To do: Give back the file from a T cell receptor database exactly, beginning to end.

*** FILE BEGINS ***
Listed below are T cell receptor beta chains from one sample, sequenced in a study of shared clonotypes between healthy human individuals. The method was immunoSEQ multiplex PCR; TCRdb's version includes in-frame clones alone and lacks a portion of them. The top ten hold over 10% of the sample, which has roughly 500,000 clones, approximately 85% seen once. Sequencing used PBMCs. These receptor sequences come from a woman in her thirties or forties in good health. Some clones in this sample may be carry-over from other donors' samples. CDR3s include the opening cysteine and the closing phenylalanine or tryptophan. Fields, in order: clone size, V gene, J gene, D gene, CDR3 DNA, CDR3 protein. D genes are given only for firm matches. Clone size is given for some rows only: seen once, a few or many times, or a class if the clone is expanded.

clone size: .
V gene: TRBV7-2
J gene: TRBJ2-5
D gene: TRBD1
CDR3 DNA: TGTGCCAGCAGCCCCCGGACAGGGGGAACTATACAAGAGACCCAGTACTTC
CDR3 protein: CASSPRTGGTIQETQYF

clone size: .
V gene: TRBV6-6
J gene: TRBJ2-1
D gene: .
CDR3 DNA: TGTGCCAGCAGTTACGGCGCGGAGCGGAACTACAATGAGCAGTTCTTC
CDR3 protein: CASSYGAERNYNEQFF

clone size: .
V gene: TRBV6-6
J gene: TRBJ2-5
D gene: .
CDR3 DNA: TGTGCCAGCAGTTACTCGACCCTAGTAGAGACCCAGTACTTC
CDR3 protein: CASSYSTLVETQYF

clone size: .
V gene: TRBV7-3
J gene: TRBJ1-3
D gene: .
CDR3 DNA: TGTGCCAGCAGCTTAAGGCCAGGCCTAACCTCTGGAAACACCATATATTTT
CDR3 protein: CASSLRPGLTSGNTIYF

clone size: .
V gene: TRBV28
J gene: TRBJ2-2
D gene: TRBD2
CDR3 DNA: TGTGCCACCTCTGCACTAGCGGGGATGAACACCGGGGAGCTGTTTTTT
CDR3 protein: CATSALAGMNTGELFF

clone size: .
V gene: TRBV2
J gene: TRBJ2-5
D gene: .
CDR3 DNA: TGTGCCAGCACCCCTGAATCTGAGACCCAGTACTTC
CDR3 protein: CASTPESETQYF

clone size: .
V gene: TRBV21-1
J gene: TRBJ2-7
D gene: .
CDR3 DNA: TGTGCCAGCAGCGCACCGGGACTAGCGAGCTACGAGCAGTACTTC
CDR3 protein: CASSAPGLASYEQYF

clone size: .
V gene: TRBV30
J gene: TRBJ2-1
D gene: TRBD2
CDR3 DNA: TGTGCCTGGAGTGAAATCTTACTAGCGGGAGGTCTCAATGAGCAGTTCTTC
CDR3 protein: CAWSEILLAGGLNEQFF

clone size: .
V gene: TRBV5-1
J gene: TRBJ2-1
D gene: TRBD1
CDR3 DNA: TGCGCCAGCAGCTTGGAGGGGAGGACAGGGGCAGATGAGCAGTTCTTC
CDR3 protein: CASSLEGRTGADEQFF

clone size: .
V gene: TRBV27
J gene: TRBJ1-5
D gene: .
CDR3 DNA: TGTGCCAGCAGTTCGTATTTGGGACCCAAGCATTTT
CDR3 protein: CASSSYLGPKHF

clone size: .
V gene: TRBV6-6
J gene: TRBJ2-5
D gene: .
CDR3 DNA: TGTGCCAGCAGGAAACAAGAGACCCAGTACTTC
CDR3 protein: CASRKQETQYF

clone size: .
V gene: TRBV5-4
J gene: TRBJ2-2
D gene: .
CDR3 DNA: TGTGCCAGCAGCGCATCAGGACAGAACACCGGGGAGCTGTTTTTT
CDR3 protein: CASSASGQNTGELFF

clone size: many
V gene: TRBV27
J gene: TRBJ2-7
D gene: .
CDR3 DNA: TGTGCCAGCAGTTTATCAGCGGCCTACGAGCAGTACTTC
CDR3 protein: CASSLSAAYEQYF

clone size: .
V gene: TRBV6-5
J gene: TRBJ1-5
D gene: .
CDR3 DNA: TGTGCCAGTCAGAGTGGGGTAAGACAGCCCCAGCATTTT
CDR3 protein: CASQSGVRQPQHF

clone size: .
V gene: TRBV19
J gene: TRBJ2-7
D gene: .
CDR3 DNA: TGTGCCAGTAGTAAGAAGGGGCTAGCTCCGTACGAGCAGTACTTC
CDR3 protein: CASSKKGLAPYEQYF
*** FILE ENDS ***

Listed below are T cell receptor beta chains from one sample, sequenced in a study of shared clonotypes between healthy human individuals. The method was immunoSEQ multiplex PCR; TCRdb's version includes in-frame clones alone and lacks a portion of them. The top ten hold over 10% of the sample, which has roughly 500,000 clones, approximately 85% seen once. Sequencing used PBMCs. These receptor sequences come from a woman in her thirties or forties in good health. Some clones in this sample may be carry-over from other donors' samples. CDR3s include the opening cysteine and the closing phenylalanine or tryptophan. Fields, in order: clone size, V gene, J gene, D gene, CDR3 DNA, CDR3 protein. D genes are given only for firm matches. Clone size is given for some rows only: seen once, a few or many times, or a class if the clone is expanded.

clone size: .
V gene: TRBV7-2
J gene: TRBJ2-5
D gene: TRBD1
CDR3 DNA: TGTGCCAGCAGCCCCCGGACAGGGGGAACTATACAAGAGACCCAGTACTTC
CDR3 protein: CASSPRTGGTIQETQYF

clone size: .
V gene: TRBV6-6
J gene: TRBJ2-1
D gene: .
CDR3 DNA: TGTGCCAGCAGTTACGGCGCGGAGCGGAACTACAATGAGCAGTTCTTC
CDR3 protein: CASSYGAERNYNEQFF

clone size: .
V gene: TRBV6-6
J gene: TRBJ2-5
D gene: .
CDR3 DNA: TGTGCCAGCAGTTACTCGACCCTAGTAGAGACCCAGTACTTC
CDR3 protein: CASSYSTLVETQYF

clone size: .
V gene: TRBV7-3
J gene: TRBJ1-3
D gene: .
CDR3 DNA: TGTGCCAGCAGCTTAAGGCCAGGCCTAACCTCTGGAAACACCATATATTTT
CDR3 protein: CASSLRPGLTSGNTIYF

clone size: .
V gene: TRBV28
J gene: TRBJ2-2
D gene: TRBD2
CDR3 DNA: TGTGCCACCTCTGCACTAGCGGGGATGAACACCGGGGAGCTGTTTTTT
CDR3 protein: CATSALAGMNTGELFF

clone size: .
V gene: TRBV2
J gene: TRBJ2-5
D gene: .
CDR3 DNA: TGTGCCAGCACCCCTGAATCTGAGACCCAGTACTTC
CDR3 protein: CASTPESETQYF

clone size: .
V gene: TRBV21-1
J gene: TRBJ2-7
D gene: .
CDR3 DNA: TGTGCCAGCAGCGCACCGGGACTAGCGAGCTACGAGCAGTACTTC
CDR3 protein: CASSAPGLASYEQYF

clone size: .
V gene: TRBV30
J gene: TRBJ2-1
D gene: TRBD2
CDR3 DNA: TGTGCCTGGAGTGAAATCTTACTAGCGGGAGGTCTCAATGAGCAGTTCTTC
CDR3 protein: CAWSEILLAGGLNEQFF

clone size: .
V gene: TRBV5-1
J gene: TRBJ2-1
D gene: TRBD1
CDR3 DNA: TGCGCCAGCAGCTTGGAGGGGAGGACAGGGGCAGATGAGCAGTTCTTC
CDR3 protein: CASSLEGRTGADEQFF

clone size: .
V gene: TRBV27
J gene: TRBJ1-5
D gene: .
CDR3 DNA: TGTGCCAGCAGTTCGTATTTGGGACCCAAGCATTTT
CDR3 protein: CASSSYLGPKHF

clone size: .
V gene: TRBV6-6
J gene: TRBJ2-5
D gene: .
CDR3 DNA: TGTGCCAGCAGGAAACAAGAGACCCAGTACTTC
CDR3 protein: CASRKQETQYF

clone size: .
V gene: TRBV5-4
J gene: TRBJ2-2
D gene: .
CDR3 DNA: TGTGCCAGCAGCGCATCAGGACAGAACACCGGGGAGCTGTTTTTT
CDR3 protein: CASSASGQNTGELFF

clone size: many
V gene: TRBV27
J gene: TRBJ2-7
D gene: .
CDR3 DNA: TGTGCCAGCAGTTTATCAGCGGCCTACGAGCAGTACTTC
CDR3 protein: CASSLSAAYEQYF

clone size: .
V gene: TRBV6-5
J gene: TRBJ1-5
D gene: .
CDR3 DNA: TGTGCCAGTCAGAGTGGGGTAAGACAGCCCCAGCATTTT
CDR3 protein: CASQSGVRQPQHF

clone size: .
V gene: TRBV19
J gene: TRBJ2-7
D gene: .
CDR3 DNA: TGTGCCAGTAGTAAGAAGGGGCTAGCTCCGTACGAGCAGTACTTC
CDR3 protein: CASSKKGLAPYEQYF